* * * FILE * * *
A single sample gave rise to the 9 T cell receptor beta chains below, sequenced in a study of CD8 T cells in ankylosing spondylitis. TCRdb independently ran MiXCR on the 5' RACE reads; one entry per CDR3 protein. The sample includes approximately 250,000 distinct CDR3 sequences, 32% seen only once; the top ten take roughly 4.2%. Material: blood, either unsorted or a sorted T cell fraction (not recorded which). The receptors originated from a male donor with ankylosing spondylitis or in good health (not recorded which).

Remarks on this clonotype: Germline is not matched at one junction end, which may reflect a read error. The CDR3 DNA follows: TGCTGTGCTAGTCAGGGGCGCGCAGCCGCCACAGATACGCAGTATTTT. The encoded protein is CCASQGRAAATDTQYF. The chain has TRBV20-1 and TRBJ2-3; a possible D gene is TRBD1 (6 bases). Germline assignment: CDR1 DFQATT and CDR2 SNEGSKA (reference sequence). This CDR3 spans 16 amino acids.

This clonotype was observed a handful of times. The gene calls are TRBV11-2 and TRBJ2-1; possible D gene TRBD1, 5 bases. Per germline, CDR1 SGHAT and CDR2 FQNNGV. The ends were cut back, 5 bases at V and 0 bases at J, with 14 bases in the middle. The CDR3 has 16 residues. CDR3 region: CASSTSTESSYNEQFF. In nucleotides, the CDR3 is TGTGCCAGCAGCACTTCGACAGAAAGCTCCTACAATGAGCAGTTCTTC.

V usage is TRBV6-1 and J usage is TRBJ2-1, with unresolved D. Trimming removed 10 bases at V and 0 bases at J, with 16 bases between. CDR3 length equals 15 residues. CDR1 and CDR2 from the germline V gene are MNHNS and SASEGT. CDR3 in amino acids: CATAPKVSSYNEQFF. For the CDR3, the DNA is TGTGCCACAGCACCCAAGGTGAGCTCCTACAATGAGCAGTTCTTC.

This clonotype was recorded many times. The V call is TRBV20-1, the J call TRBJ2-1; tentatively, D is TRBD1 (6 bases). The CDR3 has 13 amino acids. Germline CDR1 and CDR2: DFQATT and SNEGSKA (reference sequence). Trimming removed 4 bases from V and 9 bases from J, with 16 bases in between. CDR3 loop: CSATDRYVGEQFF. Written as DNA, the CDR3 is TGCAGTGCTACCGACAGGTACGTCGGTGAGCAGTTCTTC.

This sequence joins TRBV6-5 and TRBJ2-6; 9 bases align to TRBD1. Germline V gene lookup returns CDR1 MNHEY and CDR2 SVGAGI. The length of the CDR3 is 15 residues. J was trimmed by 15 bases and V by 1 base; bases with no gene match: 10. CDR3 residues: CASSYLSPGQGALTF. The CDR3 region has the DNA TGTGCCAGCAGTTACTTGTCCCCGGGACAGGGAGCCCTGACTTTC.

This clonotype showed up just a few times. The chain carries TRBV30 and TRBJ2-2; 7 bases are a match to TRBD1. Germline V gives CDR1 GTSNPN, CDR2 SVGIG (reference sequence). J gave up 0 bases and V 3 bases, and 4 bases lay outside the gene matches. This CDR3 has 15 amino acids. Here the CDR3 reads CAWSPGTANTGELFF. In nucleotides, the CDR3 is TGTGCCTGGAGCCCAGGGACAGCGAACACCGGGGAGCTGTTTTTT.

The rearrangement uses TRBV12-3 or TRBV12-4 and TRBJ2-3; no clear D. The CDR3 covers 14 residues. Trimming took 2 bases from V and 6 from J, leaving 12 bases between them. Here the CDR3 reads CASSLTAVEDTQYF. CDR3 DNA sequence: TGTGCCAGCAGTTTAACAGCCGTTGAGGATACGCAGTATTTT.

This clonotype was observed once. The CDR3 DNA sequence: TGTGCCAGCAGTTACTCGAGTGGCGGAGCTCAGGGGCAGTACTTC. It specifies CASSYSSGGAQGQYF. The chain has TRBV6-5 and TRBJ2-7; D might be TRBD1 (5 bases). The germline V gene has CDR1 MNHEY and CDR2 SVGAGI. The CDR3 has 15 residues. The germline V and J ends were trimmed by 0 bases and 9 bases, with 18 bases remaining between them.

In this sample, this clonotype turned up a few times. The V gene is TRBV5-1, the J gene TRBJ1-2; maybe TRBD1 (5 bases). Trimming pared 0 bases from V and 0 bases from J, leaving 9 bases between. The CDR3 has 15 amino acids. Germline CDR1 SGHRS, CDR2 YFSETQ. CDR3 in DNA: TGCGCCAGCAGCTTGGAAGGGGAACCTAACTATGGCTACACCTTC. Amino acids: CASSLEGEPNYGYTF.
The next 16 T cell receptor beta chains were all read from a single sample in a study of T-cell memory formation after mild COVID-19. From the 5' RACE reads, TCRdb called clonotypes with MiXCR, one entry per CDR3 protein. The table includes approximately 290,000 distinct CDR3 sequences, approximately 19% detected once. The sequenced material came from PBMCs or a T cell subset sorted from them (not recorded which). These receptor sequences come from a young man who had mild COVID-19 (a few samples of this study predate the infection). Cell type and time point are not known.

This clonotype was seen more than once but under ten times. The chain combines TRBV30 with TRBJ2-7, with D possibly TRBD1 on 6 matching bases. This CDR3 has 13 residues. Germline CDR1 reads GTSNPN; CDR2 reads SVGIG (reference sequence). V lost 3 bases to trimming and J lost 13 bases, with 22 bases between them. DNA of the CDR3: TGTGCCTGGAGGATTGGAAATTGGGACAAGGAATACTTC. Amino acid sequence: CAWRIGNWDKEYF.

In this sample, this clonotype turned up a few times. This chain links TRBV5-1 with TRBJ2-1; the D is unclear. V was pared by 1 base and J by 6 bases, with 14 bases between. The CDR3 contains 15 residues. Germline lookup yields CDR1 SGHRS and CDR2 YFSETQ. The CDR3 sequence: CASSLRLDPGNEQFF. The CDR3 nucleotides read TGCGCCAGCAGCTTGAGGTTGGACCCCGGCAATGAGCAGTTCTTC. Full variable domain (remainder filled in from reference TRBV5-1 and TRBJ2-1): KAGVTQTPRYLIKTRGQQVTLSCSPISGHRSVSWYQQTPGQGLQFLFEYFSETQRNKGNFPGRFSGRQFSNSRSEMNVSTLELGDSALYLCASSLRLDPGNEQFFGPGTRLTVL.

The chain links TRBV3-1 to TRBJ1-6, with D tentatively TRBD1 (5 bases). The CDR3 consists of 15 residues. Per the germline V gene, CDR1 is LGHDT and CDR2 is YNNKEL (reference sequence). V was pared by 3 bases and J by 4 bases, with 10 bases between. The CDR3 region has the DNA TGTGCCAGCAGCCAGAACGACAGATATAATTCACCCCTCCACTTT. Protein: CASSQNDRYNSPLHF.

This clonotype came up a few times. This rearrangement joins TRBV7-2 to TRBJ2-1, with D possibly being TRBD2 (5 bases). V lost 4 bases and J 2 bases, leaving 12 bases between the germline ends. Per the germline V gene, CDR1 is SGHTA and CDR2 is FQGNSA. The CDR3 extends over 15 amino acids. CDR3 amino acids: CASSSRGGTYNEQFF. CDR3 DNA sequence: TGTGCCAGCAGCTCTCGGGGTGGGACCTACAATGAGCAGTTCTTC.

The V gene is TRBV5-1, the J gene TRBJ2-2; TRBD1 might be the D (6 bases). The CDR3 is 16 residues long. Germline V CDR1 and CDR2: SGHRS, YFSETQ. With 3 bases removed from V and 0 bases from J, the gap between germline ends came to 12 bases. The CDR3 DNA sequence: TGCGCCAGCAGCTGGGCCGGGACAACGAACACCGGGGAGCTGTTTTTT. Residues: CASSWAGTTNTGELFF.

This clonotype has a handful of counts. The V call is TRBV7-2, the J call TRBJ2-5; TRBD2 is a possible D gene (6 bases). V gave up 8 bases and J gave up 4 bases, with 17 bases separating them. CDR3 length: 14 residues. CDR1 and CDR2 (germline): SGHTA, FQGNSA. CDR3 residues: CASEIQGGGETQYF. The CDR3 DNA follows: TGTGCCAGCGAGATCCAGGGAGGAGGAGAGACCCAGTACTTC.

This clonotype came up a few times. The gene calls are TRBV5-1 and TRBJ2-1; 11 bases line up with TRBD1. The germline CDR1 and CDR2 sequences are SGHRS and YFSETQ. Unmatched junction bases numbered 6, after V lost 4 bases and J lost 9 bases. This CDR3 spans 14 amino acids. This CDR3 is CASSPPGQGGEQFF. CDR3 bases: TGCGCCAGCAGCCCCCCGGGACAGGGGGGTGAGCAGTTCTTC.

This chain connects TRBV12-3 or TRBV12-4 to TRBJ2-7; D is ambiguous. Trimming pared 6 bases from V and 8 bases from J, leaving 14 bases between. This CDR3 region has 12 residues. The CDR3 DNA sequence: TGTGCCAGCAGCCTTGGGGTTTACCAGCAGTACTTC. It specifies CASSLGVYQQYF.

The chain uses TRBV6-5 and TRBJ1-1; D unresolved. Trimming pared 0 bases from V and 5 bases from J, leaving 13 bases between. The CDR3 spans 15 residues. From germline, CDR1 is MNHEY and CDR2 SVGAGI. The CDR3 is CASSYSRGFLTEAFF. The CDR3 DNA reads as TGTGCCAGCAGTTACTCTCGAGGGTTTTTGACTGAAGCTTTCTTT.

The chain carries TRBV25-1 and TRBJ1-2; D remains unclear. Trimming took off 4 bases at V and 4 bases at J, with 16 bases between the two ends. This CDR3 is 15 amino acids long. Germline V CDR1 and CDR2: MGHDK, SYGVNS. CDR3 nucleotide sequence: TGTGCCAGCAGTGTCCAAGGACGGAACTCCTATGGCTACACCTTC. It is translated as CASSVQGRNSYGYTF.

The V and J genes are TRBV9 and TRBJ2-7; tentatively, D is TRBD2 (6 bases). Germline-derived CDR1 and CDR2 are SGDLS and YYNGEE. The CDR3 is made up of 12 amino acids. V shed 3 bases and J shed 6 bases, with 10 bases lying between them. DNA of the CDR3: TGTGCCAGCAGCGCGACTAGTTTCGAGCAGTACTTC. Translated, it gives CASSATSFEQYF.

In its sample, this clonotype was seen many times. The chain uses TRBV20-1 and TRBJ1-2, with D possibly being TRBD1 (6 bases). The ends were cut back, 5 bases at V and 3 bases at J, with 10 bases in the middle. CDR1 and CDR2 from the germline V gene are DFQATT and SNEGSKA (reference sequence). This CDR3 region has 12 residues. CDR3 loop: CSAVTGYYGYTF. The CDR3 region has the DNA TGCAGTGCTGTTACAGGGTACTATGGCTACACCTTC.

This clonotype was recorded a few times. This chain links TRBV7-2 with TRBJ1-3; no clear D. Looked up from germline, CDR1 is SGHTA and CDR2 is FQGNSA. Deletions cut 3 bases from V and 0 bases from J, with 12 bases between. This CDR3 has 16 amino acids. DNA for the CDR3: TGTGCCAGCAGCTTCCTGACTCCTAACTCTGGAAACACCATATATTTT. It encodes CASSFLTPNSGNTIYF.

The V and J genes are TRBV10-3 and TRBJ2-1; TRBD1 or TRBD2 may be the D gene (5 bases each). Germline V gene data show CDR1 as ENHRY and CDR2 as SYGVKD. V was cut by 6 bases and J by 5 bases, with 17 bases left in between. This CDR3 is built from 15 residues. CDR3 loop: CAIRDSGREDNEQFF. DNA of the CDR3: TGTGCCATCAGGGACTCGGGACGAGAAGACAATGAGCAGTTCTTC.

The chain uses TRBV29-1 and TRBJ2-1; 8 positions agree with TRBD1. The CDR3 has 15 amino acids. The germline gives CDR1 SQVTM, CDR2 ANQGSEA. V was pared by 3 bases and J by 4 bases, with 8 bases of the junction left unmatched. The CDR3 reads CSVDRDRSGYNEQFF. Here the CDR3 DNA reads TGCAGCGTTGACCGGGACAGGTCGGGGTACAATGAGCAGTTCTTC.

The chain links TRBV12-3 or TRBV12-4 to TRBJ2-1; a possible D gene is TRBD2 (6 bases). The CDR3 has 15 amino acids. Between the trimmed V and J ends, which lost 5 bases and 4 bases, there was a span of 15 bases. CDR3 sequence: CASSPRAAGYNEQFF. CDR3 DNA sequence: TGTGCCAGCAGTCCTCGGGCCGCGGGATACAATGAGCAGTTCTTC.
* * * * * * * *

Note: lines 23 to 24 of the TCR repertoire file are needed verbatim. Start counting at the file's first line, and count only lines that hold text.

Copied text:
In its sample, this clonotype was seen many times. The chain uses TRBV20-1 and TRBJ1-2, with D possibly being TRBD1 (6 bases). The ends were cut back, 5 bases at V and 3 bases at J, with 10 bases in the middle. CDR1 and CDR2 from the germline V gene are DFQATT and SNEGSKA (reference sequence). This CDR3 region has 12 residues. CDR3 loop: CSAVTGYYGYTF. The CDR3 region has the DNA TGCAGTGCTGTTACAGGGTACTATGGCTACACCTTC.

This clonotype was recorded a few times. This chain links TRBV7-2 with TRBJ1-3; no clear D. Looked up from germline, CDR1 is SGHTA and CDR2 is FQGNSA. Deletions cut 3 bases from V and 0 bases from J, with 12 bases between. This CDR3 has 16 amino acids. DNA for the CDR3: TGTGCCAGCAGCTTCCTGACTCCTAACTCTGGAAACACCATATATTTT. It encodes CASSFLTPNSGNTIYF.